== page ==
Being a jerk works.
Welcome to the message Donald Trump will be shouting from the rooftops following his triumph over Justin Trudeau and Mexican President Enrique Peña Nieto in the recently-completed NAFTA renegotiations.
And if you think “triumph” is too strong a word for what Trump managed to accomplish with the new USMCA agreement (what, was Trumpta taken?), you clearly haven’t met this president. Or seen the lengths to which he’ll go to get a win, even if it means punching what should be his best friends in the face to get it.
Trump, in his own mind anyway, has just fixed the “worst trade deal in history.” The very worst. Like, the worst. Of all time. It doesn’t matter that he did it by fiddling on the margins, and that the end result looks suspiciously like the original deal, or that he angered two key allies in doing it. At the end of the day, there are pictures of him signing a document, and to most Trump supporters that’s the smell of napalm in the morning. To them, that’s presidenting.
Of course, the “fake news” media will probably tell a different story, but since when has that ever made a difference in #MAGA-land? Then again, Trump did manage to squeeze out just enough to be able to credibly call it a win, to the point where the U.S. press might even call it one, too.
Were I Sarah Sanders, I would be sending the whiny Dairy Farmers of Canada statement to every media contact in my list. When the dairy guys are squealing like you trod on their teats about the “dramatic impact” the deal will have on their sector, you know you’ve done an honest day’s work. And scored a big win against Canada’s sacred cows.
It doesn’t matter that Trudeau’s concessions were fairly minimal next to the gross perversity that is supply management, or that the newish Class 7 dairy pricing system wasn’t known by any voter not living on a dairy farm. Trump can say he got Trudeau to budge on milk—and, for once, not be lying. And he can say he didn’t even have to remove his specious tariffs on steel and aluminum to do it! So. Much. Winning.
But cheap milk—to say nothing of more expensive steel and aluminum inputs—wasn’t ever the point for Trump.
No, with Mueller circling and Kavanaugh circling the bowl, Trump needed a victory ahead of the upcoming midterm elections; his entire #MAGA schtick is predicated on winning. Trump needed a win even when the United States wasn’t really losing, as was the case with Canada, if not Mexico. And Trump now has it. NAFTA is dead, long live USMCA.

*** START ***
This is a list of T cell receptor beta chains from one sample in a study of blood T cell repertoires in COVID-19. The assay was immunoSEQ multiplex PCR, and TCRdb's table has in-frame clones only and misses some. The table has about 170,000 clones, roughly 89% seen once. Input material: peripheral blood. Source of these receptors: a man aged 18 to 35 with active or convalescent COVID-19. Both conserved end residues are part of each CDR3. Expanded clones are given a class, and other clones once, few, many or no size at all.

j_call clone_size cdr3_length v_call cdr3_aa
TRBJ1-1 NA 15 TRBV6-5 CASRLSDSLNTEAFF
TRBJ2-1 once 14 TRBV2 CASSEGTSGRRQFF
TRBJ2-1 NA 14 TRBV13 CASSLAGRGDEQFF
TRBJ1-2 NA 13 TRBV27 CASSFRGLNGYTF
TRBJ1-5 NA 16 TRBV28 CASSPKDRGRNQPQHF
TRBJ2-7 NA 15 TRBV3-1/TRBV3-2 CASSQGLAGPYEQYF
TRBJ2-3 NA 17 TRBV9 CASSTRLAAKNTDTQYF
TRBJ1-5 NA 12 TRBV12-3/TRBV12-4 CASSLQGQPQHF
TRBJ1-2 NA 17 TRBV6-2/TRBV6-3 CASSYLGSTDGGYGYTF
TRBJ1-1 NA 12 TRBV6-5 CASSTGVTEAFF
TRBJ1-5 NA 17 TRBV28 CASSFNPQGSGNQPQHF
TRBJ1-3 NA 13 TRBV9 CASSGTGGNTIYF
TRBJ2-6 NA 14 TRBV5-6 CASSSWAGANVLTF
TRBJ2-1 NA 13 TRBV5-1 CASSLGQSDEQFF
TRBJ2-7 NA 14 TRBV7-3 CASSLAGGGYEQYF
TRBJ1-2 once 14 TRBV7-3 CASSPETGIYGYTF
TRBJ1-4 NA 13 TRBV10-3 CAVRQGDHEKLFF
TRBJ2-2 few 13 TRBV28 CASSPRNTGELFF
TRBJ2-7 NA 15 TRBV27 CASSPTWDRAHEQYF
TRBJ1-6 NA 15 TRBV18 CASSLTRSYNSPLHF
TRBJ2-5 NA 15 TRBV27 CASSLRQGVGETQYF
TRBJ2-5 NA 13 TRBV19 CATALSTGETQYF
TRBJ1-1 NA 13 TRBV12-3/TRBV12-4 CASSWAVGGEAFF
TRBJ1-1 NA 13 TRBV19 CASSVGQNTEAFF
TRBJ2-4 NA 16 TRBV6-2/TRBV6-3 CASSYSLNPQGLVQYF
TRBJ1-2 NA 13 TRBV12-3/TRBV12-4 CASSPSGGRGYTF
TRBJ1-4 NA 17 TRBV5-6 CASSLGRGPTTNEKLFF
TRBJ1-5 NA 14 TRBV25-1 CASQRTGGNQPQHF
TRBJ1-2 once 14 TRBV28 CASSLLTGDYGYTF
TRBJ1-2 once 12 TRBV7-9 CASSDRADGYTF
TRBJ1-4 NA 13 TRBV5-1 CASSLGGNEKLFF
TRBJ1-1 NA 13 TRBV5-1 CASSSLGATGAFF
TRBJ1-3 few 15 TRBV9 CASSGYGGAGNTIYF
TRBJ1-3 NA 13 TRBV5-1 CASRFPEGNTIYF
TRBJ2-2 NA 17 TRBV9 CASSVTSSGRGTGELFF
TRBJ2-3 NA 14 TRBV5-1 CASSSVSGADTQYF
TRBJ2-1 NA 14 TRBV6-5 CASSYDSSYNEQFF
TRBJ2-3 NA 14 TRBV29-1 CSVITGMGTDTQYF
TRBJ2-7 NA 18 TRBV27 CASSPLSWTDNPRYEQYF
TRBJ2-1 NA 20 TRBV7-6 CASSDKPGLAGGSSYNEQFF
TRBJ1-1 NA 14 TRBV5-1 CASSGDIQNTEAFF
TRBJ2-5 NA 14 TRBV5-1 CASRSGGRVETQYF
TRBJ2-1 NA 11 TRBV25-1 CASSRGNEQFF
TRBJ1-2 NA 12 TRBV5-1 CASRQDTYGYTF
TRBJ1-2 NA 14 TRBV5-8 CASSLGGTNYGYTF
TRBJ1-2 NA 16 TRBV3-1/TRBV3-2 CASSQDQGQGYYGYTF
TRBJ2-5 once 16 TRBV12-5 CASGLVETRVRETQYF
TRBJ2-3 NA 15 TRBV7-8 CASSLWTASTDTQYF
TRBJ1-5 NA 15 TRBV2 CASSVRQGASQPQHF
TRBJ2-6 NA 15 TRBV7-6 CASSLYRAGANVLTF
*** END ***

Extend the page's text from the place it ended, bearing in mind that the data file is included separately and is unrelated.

Trump can now take USMCA and hold it up next to the revamped (i.e. barely fiddled with) U.-.South Korea trade agreement, the concessions wrought from those weenies in the European Union, and his tariffs on China, and tell his supporters that America is once again being put first. Put simply, it will be: America, f–k yeah!
At every rally—from here until midterm election day—Trump will clamber up those stairs to the stage, clad in his Make America Great Again hat, to tell his people how their big, brute man of a president wiped the floor with that Pretty Boy Justin Trudeau and anyone else who stood in his way.
And with the American economy booming, the stock market climbing and unemployment low, Trump will have a fairly convincing message on why voters shouldn’t change horses come November. More importantly, it’s a message more moderate Republicans can get behind, at least enough to get them to the ballot box on voting day, where turnout in the midterms is usually low.
But just because Trump is winning doesn’t mean that Trudeau has lost. When your big brother decides to shake you down for lunch money there’s really nothing you can do. So much of the relationship between Canada and the U.S. relies on goodwill, as the thickening of the border post-9/11 and the more recent spat over illegal border crossings shows.
As much as everyone might say they want a Love Actually moment in which Trudeau tells the ignorant and arrogant Trump to get stuffed, it’s not in the country’s best interests, something Trudeau and the rest of his Cabinet recognize. They fought the good fight, protected the reddest of red lines, and lived to fight another day. That’s what winning looks like in these days of the errant colossus.
Andrew Scheer will certainly have a tough time making any of it stick to Trudeau. Sure, the government probably didn’t need to lead with its chin (a.k.a. all the ‘new’ chapters Trudeau mentioned on Day One that were never mentioned again), or taunt Trump along the way, but in the end these are minor criticisms when the deal ultimately held together. Whether or not it was every really in doubt is an entirely separate—and unknowable—question.
And so Trudeau can walk away with his fists raised in the air too. Because you know what also works politically? Standing up to a jerk, something Trudeau will tell to everyone who will listen.